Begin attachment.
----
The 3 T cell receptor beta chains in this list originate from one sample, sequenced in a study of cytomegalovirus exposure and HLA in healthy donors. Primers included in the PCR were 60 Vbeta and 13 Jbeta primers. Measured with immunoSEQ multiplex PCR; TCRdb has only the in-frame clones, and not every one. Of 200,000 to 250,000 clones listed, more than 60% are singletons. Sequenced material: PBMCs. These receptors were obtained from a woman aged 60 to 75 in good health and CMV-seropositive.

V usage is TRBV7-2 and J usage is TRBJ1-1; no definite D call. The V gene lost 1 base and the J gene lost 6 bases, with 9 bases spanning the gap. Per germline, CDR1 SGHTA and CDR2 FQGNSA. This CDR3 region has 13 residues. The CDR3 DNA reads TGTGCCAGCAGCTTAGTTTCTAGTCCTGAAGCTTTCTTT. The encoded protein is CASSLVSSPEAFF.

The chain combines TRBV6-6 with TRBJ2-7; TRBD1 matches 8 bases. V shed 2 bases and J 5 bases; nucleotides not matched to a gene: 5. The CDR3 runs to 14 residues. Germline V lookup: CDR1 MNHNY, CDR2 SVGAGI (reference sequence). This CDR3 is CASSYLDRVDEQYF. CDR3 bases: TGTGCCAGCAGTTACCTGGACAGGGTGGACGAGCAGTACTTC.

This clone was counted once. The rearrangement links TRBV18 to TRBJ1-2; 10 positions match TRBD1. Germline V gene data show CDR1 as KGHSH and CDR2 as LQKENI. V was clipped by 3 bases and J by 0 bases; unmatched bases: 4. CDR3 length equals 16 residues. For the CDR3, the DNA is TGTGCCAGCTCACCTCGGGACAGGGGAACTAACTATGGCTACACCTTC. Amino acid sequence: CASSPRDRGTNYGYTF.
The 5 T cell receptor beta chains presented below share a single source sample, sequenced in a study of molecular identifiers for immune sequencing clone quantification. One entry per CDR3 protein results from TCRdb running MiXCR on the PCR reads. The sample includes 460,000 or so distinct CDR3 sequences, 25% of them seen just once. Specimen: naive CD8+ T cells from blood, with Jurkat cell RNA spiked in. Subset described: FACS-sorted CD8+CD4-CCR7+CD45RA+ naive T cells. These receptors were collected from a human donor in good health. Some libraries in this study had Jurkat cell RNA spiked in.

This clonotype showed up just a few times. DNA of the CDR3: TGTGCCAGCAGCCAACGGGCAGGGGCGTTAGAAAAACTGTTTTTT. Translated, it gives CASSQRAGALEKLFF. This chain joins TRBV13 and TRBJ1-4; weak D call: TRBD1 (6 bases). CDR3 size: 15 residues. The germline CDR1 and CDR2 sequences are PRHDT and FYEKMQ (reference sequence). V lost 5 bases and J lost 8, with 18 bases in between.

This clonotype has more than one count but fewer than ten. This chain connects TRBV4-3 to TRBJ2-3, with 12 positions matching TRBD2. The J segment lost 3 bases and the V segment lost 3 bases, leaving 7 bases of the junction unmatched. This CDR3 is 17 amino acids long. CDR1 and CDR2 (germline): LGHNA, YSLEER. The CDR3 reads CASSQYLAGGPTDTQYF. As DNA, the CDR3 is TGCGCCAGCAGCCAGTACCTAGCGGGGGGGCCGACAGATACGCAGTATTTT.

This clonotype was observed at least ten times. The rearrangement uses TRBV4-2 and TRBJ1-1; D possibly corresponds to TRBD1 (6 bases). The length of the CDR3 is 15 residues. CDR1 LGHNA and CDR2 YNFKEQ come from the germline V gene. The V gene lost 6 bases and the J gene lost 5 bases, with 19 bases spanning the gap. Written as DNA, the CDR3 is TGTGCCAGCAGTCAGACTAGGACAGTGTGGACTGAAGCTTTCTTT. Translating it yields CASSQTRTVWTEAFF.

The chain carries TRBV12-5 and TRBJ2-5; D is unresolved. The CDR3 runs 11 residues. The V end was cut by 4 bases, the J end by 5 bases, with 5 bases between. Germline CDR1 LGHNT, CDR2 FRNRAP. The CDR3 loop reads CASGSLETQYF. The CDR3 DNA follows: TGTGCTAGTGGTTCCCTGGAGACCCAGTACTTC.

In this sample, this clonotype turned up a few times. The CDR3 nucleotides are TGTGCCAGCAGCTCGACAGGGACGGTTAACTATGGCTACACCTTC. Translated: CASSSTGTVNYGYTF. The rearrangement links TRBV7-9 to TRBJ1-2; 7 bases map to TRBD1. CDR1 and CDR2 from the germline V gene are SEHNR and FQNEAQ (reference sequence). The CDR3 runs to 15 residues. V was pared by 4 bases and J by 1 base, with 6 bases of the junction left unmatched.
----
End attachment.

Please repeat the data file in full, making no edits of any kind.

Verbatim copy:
The 3 T cell receptor beta chains in this list originate from one sample, sequenced in a study of cytomegalovirus exposure and HLA in healthy donors. Primers included in the PCR were 60 Vbeta and 13 Jbeta primers. Measured with immunoSEQ multiplex PCR; TCRdb has only the in-frame clones, and not every one. Of 200,000 to 250,000 clones listed, more than 60% are singletons. Sequenced material: PBMCs. These receptors were obtained from a woman aged 60 to 75 in good health and CMV-seropositive.

V usage is TRBV7-2 and J usage is TRBJ1-1; no definite D call. The V gene lost 1 base and the J gene lost 6 bases, with 9 bases spanning the gap. Per germline, CDR1 SGHTA and CDR2 FQGNSA. This CDR3 region has 13 residues. The CDR3 DNA reads TGTGCCAGCAGCTTAGTTTCTAGTCCTGAAGCTTTCTTT. The encoded protein is CASSLVSSPEAFF.

The chain combines TRBV6-6 with TRBJ2-7; TRBD1 matches 8 bases. V shed 2 bases and J 5 bases; nucleotides not matched to a gene: 5. The CDR3 runs to 14 residues. Germline V lookup: CDR1 MNHNY, CDR2 SVGAGI (reference sequence). This CDR3 is CASSYLDRVDEQYF. CDR3 bases: TGTGCCAGCAGTTACCTGGACAGGGTGGACGAGCAGTACTTC.

This clone was counted once. The rearrangement links TRBV18 to TRBJ1-2; 10 positions match TRBD1. Germline V gene data show CDR1 as KGHSH and CDR2 as LQKENI. V was clipped by 3 bases and J by 0 bases; unmatched bases: 4. CDR3 length equals 16 residues. For the CDR3, the DNA is TGTGCCAGCTCACCTCGGGACAGGGGAACTAACTATGGCTACACCTTC. Amino acid sequence: CASSPRDRGTNYGYTF.
The 5 T cell receptor beta chains presented below share a single source sample, sequenced in a study of molecular identifiers for immune sequencing clone quantification. One entry per CDR3 protein results from TCRdb running MiXCR on the PCR reads. The sample includes 460,000 or so distinct CDR3 sequences, 25% of them seen just once. Specimen: naive CD8+ T cells from blood, with Jurkat cell RNA spiked in. Subset described: FACS-sorted CD8+CD4-CCR7+CD45RA+ naive T cells. These receptors were collected from a human donor in good health. Some libraries in this study had Jurkat cell RNA spiked in.

This clonotype showed up just a few times. DNA of the CDR3: TGTGCCAGCAGCCAACGGGCAGGGGCGTTAGAAAAACTGTTTTTT. Translated, it gives CASSQRAGALEKLFF. This chain joins TRBV13 and TRBJ1-4; weak D call: TRBD1 (6 bases). CDR3 size: 15 residues. The germline CDR1 and CDR2 sequences are PRHDT and FYEKMQ (reference sequence). V lost 5 bases and J lost 8, with 18 bases in between.

This clonotype has more than one count but fewer than ten. This chain connects TRBV4-3 to TRBJ2-3, with 12 positions matching TRBD2. The J segment lost 3 bases and the V segment lost 3 bases, leaving 7 bases of the junction unmatched. This CDR3 is 17 amino acids long. CDR1 and CDR2 (germline): LGHNA, YSLEER. The CDR3 reads CASSQYLAGGPTDTQYF. As DNA, the CDR3 is TGCGCCAGCAGCCAGTACCTAGCGGGGGGGCCGACAGATACGCAGTATTTT.

This clonotype was observed at least ten times. The rearrangement uses TRBV4-2 and TRBJ1-1; D possibly corresponds to TRBD1 (6 bases). The length of the CDR3 is 15 residues. CDR1 LGHNA and CDR2 YNFKEQ come from the germline V gene. The V gene lost 6 bases and the J gene lost 5 bases, with 19 bases spanning the gap. Written as DNA, the CDR3 is TGTGCCAGCAGTCAGACTAGGACAGTGTGGACTGAAGCTTTCTTT. Translating it yields CASSQTRTVWTEAFF.

The chain carries TRBV12-5 and TRBJ2-5; D is unresolved. The CDR3 runs 11 residues. The V end was cut by 4 bases, the J end by 5 bases, with 5 bases between. Germline CDR1 LGHNT, CDR2 FRNRAP. The CDR3 loop reads CASGSLETQYF. The CDR3 DNA follows: TGTGCTAGTGGTTCCCTGGAGACCCAGTACTTC.

In this sample, this clonotype turned up a few times. The CDR3 nucleotides are TGTGCCAGCAGCTCGACAGGGACGGTTAACTATGGCTACACCTTC. Translated: CASSSTGTVNYGYTF. The rearrangement links TRBV7-9 to TRBJ1-2; 7 bases map to TRBD1. CDR1 and CDR2 from the germline V gene are SEHNR and FQNEAQ (reference sequence). The CDR3 runs to 15 residues. V was pared by 4 bases and J by 1 base, with 6 bases of the junction left unmatched.